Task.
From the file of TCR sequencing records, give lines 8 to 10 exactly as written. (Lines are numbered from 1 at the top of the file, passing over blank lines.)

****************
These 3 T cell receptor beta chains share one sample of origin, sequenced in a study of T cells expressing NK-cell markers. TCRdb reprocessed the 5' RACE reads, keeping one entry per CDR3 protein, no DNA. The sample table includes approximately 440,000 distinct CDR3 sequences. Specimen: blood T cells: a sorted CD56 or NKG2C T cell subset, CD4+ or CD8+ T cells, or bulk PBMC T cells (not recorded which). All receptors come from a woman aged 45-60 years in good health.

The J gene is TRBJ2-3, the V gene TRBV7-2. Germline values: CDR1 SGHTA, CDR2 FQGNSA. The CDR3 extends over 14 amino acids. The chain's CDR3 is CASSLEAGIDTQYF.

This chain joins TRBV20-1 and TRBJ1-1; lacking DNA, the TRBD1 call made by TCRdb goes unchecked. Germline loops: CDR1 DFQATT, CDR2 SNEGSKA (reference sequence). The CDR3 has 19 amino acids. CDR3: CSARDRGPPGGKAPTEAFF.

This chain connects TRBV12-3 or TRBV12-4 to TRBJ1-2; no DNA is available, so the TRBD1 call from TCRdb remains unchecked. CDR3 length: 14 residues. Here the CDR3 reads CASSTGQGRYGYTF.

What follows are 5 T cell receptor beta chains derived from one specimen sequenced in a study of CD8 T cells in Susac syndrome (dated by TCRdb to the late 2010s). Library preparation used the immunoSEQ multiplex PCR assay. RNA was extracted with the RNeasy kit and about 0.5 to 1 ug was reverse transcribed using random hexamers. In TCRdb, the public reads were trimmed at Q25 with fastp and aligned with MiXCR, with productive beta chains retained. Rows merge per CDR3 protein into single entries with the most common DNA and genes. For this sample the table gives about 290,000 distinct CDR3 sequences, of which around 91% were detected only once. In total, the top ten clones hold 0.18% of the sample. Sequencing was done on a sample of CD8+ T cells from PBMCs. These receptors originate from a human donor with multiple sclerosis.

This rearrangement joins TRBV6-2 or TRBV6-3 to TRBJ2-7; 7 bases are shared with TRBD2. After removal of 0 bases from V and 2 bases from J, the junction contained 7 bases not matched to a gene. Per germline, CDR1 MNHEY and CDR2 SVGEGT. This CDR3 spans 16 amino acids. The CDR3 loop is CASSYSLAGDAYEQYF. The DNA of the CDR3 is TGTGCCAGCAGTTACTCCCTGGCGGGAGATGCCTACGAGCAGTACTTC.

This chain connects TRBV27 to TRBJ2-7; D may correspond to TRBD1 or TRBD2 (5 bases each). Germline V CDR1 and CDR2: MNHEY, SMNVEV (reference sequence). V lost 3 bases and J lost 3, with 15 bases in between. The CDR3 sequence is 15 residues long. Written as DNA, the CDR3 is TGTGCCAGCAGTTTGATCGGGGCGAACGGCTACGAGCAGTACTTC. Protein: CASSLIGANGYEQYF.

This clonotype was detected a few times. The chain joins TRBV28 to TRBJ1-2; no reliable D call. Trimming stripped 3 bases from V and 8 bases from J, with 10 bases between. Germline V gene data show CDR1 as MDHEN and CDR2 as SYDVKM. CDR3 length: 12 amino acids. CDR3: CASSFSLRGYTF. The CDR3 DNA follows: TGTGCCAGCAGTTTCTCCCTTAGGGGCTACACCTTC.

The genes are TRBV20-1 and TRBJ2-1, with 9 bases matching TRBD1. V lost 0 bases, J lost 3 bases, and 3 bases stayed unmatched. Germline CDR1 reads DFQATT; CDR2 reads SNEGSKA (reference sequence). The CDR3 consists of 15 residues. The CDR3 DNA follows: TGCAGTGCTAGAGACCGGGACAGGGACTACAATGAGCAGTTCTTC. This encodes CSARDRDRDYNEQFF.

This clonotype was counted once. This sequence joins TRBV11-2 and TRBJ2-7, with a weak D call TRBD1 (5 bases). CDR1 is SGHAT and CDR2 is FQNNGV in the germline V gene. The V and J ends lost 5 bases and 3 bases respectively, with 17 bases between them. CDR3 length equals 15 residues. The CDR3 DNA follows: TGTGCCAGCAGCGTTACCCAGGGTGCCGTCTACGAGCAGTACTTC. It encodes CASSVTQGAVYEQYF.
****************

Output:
This clonotype was detected a few times. The chain joins TRBV28 to TRBJ1-2; no reliable D call. Trimming stripped 3 bases from V and 8 bases from J, with 10 bases between. Germline V gene data show CDR1 as MDHEN and CDR2 as SYDVKM. CDR3 length: 12 amino acids. CDR3: CASSFSLRGYTF. The CDR3 DNA follows: TGTGCCAGCAGTTTCTCCCTTAGGGGCTACACCTTC.

The genes are TRBV20-1 and TRBJ2-1, with 9 bases matching TRBD1. V lost 0 bases, J lost 3 bases, and 3 bases stayed unmatched. Germline CDR1 reads DFQATT; CDR2 reads SNEGSKA (reference sequence). The CDR3 consists of 15 residues. The CDR3 DNA follows: TGCAGTGCTAGAGACCGGGACAGGGACTACAATGAGCAGTTCTTC. This encodes CSARDRDRDYNEQFF.

This clonotype was counted once. This sequence joins TRBV11-2 and TRBJ2-7, with a weak D call TRBD1 (5 bases). CDR1 is SGHAT and CDR2 is FQNNGV in the germline V gene. The V and J ends lost 5 bases and 3 bases respectively, with 17 bases between them. CDR3 length equals 15 residues. The CDR3 DNA follows: TGTGCCAGCAGCGTTACCCAGGGTGCCGTCTACGAGCAGTACTTC. It encodes CASSVTQGAVYEQYF.